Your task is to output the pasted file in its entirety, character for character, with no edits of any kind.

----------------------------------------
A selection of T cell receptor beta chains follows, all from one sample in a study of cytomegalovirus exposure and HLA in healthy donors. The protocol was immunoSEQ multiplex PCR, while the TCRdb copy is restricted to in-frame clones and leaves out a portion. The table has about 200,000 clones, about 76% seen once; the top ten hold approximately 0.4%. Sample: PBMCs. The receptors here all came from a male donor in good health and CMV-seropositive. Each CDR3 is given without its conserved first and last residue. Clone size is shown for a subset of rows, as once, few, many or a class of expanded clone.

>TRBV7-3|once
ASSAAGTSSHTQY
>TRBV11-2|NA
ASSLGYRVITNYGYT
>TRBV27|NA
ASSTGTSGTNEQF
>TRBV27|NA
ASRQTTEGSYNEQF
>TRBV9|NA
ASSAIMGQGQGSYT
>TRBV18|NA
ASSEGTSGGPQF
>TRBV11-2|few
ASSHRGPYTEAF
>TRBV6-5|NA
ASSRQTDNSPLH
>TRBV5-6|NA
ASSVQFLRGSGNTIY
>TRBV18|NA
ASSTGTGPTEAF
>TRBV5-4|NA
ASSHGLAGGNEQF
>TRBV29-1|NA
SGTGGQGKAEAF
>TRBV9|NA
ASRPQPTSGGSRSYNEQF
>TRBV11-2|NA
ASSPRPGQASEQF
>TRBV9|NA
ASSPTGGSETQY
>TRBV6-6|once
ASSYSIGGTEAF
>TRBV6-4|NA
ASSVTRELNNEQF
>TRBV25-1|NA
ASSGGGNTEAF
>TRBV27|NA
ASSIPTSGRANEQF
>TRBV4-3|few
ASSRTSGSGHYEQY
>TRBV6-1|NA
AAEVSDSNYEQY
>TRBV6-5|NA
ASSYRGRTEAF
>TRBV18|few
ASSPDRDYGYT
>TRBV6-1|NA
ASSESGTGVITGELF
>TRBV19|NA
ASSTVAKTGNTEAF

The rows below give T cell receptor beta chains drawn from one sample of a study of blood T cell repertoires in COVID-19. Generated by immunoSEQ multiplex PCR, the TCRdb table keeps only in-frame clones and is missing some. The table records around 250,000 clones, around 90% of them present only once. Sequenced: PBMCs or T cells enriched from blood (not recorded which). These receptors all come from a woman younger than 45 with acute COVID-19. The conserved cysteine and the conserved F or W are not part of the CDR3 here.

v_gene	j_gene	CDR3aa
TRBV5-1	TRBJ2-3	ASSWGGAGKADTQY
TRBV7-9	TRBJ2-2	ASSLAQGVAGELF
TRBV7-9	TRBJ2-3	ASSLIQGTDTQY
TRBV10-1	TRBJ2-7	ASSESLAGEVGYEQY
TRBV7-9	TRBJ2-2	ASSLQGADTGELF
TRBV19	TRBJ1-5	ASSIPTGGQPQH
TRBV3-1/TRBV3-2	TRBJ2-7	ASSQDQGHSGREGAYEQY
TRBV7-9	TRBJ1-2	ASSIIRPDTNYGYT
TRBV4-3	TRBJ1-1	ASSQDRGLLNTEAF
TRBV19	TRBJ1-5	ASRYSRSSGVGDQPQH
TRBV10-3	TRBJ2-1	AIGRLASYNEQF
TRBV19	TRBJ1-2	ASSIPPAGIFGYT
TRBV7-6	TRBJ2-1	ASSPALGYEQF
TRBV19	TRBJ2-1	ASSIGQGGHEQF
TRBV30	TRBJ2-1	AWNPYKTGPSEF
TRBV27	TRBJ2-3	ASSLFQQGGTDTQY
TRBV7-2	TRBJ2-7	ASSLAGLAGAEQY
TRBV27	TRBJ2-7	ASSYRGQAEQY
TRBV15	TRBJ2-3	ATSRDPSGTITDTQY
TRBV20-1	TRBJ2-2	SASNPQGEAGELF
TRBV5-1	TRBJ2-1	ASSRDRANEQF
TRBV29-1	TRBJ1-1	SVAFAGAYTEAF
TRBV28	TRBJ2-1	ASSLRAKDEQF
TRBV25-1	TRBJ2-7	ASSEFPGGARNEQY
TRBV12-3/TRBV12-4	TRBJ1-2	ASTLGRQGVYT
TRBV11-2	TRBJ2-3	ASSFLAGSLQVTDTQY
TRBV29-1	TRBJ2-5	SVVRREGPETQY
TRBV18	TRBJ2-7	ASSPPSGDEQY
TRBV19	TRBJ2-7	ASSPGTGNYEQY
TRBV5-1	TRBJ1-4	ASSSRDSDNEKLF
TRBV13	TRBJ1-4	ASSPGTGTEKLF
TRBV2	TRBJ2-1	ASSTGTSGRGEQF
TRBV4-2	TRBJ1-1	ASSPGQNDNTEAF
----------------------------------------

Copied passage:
A selection of T cell receptor beta chains follows, all from one sample in a study of cytomegalovirus exposure and HLA in healthy donors. The protocol was immunoSEQ multiplex PCR, while the TCRdb copy is restricted to in-frame clones and leaves out a portion. The table has about 200,000 clones, about 76% seen once; the top ten hold approximately 0.4%. Sample: PBMCs. The receptors here all came from a male donor in good health and CMV-seropositive. Each CDR3 is given without its conserved first and last residue. Clone size is shown for a subset of rows, as once, few, many or a class of expanded clone.

>TRBV7-3|once
ASSAAGTSSHTQY
>TRBV11-2|NA
ASSLGYRVITNYGYT
>TRBV27|NA
ASSTGTSGTNEQF
>TRBV27|NA
ASRQTTEGSYNEQF
>TRBV9|NA
ASSAIMGQGQGSYT
>TRBV18|NA
ASSEGTSGGPQF
>TRBV11-2|few
ASSHRGPYTEAF
>TRBV6-5|NA
ASSRQTDNSPLH
>TRBV5-6|NA
ASSVQFLRGSGNTIY
>TRBV18|NA
ASSTGTGPTEAF
>TRBV5-4|NA
ASSHGLAGGNEQF
>TRBV29-1|NA
SGTGGQGKAEAF
>TRBV9|NA
ASRPQPTSGGSRSYNEQF
>TRBV11-2|NA
ASSPRPGQASEQF
>TRBV9|NA
ASSPTGGSETQY
>TRBV6-6|once
ASSYSIGGTEAF
>TRBV6-4|NA
ASSVTRELNNEQF
>TRBV25-1|NA
ASSGGGNTEAF
>TRBV27|NA
ASSIPTSGRANEQF
>TRBV4-3|few
ASSRTSGSGHYEQY
>TRBV6-1|NA
AAEVSDSNYEQY
>TRBV6-5|NA
ASSYRGRTEAF
>TRBV18|few
ASSPDRDYGYT
>TRBV6-1|NA
ASSESGTGVITGELF
>TRBV19|NA
ASSTVAKTGNTEAF

The rows below give T cell receptor beta chains drawn from one sample of a study of blood T cell repertoires in COVID-19. Generated by immunoSEQ multiplex PCR, the TCRdb table keeps only in-frame clones and is missing some. The table records around 250,000 clones, around 90% of them present only once. Sequenced: PBMCs or T cells enriched from blood (not recorded which). These receptors all come from a woman younger than 45 with acute COVID-19. The conserved cysteine and the conserved F or W are not part of the CDR3 here.

v_gene	j_gene	CDR3aa
TRBV5-1	TRBJ2-3	ASSWGGAGKADTQY
TRBV7-9	TRBJ2-2	ASSLAQGVAGELF
TRBV7-9	TRBJ2-3	ASSLIQGTDTQY
TRBV10-1	TRBJ2-7	ASSESLAGEVGYEQY
TRBV7-9	TRBJ2-2	ASSLQGADTGELF
TRBV19	TRBJ1-5	ASSIPTGGQPQH
TRBV3-1/TRBV3-2	TRBJ2-7	ASSQDQGHSGREGAYEQY
TRBV7-9	TRBJ1-2	ASSIIRPDTNYGYT
TRBV4-3	TRBJ1-1	ASSQDRGLLNTEAF
TRBV19	TRBJ1-5	ASRYSRSSGVGDQPQH
TRBV10-3	TRBJ2-1	AIGRLASYNEQF
TRBV19	TRBJ1-2	ASSIPPAGIFGYT
TRBV7-6	TRBJ2-1	ASSPALGYEQF
TRBV19	TRBJ2-1	ASSIGQGGHEQF
TRBV30	TRBJ2-1	AWNPYKTGPSEF
TRBV27	TRBJ2-3	ASSLFQQGGTDTQY
TRBV7-2	TRBJ2-7	ASSLAGLAGAEQY
TRBV27	TRBJ2-7	ASSYRGQAEQY
TRBV15	TRBJ2-3	ATSRDPSGTITDTQY
TRBV20-1	TRBJ2-2	SASNPQGEAGELF
TRBV5-1	TRBJ2-1	ASSRDRANEQF
TRBV29-1	TRBJ1-1	SVAFAGAYTEAF
TRBV28	TRBJ2-1	ASSLRAKDEQF
TRBV25-1	TRBJ2-7	ASSEFPGGARNEQY
TRBV12-3/TRBV12-4	TRBJ1-2	ASTLGRQGVYT
TRBV11-2	TRBJ2-3	ASSFLAGSLQVTDTQY
TRBV29-1	TRBJ2-5	SVVRREGPETQY
TRBV18	TRBJ2-7	ASSPPSGDEQY
TRBV19	TRBJ2-7	ASSPGTGNYEQY
TRBV5-1	TRBJ1-4	ASSSRDSDNEKLF
TRBV13	TRBJ1-4	ASSPGTGTEKLF
TRBV2	TRBJ2-1	ASSTGTSGRGEQF
TRBV4-2	TRBJ1-1	ASSPGQNDNTEAF